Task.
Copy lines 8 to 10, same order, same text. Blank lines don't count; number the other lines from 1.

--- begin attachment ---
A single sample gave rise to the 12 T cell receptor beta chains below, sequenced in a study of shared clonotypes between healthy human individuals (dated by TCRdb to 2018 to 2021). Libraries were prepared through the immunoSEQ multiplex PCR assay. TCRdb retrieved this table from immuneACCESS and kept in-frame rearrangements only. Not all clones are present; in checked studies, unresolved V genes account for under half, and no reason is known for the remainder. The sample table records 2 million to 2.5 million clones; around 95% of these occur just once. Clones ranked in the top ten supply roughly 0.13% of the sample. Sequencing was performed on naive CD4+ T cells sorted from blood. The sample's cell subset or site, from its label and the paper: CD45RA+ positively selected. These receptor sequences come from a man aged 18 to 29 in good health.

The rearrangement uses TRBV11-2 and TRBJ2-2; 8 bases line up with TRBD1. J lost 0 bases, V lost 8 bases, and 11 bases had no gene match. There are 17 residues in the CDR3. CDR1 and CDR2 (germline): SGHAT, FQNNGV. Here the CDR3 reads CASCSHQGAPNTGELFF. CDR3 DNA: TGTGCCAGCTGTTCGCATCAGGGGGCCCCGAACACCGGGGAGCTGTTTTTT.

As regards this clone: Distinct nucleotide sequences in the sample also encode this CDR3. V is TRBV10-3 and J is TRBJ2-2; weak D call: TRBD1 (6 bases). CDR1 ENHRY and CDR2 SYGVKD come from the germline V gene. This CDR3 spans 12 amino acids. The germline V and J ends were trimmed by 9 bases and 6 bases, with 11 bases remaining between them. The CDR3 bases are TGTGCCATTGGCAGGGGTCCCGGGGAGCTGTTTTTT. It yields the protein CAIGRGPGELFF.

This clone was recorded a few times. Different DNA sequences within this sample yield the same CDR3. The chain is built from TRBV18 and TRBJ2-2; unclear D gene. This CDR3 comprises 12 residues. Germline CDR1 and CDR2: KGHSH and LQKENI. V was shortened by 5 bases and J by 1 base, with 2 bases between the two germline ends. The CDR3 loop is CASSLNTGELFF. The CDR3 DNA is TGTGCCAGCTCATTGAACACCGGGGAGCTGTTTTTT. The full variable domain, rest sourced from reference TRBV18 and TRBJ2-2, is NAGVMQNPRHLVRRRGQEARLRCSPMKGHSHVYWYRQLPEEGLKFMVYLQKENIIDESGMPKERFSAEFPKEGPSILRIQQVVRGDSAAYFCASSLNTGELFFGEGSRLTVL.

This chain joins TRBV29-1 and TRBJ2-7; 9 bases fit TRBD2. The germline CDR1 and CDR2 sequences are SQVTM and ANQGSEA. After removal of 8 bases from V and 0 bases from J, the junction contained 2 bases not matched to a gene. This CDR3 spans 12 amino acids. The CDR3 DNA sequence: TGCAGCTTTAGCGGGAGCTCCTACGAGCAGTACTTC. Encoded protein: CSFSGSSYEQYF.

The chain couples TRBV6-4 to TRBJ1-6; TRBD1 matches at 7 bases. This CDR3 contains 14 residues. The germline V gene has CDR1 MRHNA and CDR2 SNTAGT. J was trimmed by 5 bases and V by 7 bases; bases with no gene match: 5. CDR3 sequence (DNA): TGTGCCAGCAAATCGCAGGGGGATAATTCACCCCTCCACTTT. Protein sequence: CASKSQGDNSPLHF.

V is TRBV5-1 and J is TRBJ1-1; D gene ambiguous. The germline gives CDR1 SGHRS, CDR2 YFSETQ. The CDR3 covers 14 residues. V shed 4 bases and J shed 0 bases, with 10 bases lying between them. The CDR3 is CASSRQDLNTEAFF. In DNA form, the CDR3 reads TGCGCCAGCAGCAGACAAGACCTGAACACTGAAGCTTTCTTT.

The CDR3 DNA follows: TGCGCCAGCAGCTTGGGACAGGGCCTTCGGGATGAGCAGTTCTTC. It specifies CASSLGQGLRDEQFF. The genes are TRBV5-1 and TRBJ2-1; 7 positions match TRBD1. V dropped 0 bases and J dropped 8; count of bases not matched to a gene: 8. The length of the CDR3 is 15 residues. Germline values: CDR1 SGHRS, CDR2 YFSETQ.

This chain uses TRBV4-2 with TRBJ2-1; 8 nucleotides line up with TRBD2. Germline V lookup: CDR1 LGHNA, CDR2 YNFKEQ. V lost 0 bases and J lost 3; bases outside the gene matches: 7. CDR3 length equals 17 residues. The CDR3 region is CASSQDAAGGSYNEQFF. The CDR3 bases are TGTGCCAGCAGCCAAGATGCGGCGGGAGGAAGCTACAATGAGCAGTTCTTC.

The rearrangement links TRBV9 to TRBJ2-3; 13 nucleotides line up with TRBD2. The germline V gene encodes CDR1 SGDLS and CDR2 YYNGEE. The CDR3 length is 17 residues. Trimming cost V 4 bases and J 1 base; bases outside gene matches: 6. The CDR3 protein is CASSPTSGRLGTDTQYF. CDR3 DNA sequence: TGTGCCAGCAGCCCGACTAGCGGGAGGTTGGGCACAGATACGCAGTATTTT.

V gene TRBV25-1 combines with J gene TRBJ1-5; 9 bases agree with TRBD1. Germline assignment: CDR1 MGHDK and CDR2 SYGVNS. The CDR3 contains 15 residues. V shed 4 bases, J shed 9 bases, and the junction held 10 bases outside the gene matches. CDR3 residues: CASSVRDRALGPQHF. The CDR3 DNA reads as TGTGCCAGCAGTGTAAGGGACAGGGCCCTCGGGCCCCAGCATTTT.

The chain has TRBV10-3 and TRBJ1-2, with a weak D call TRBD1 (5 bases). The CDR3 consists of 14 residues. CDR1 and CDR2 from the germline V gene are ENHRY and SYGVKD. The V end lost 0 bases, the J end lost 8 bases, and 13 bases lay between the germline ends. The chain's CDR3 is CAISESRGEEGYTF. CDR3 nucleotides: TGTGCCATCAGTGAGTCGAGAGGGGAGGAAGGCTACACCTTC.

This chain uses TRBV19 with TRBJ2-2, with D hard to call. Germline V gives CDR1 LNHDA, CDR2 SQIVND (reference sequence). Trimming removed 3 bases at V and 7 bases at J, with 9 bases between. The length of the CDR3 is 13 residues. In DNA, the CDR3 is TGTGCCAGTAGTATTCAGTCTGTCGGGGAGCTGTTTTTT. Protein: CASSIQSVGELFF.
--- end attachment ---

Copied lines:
The CDR3 DNA follows: TGCGCCAGCAGCTTGGGACAGGGCCTTCGGGATGAGCAGTTCTTC. It specifies CASSLGQGLRDEQFF. The genes are TRBV5-1 and TRBJ2-1; 7 positions match TRBD1. V dropped 0 bases and J dropped 8; count of bases not matched to a gene: 8. The length of the CDR3 is 15 residues. Germline values: CDR1 SGHRS, CDR2 YFSETQ.

This chain uses TRBV4-2 with TRBJ2-1; 8 nucleotides line up with TRBD2. Germline V lookup: CDR1 LGHNA, CDR2 YNFKEQ. V lost 0 bases and J lost 3; bases outside the gene matches: 7. CDR3 length equals 17 residues. The CDR3 region is CASSQDAAGGSYNEQFF. The CDR3 bases are TGTGCCAGCAGCCAAGATGCGGCGGGAGGAAGCTACAATGAGCAGTTCTTC.

The rearrangement links TRBV9 to TRBJ2-3; 13 nucleotides line up with TRBD2. The germline V gene encodes CDR1 SGDLS and CDR2 YYNGEE. The CDR3 length is 17 residues. Trimming cost V 4 bases and J 1 base; bases outside gene matches: 6. The CDR3 protein is CASSPTSGRLGTDTQYF. CDR3 DNA sequence: TGTGCCAGCAGCCCGACTAGCGGGAGGTTGGGCACAGATACGCAGTATTTT.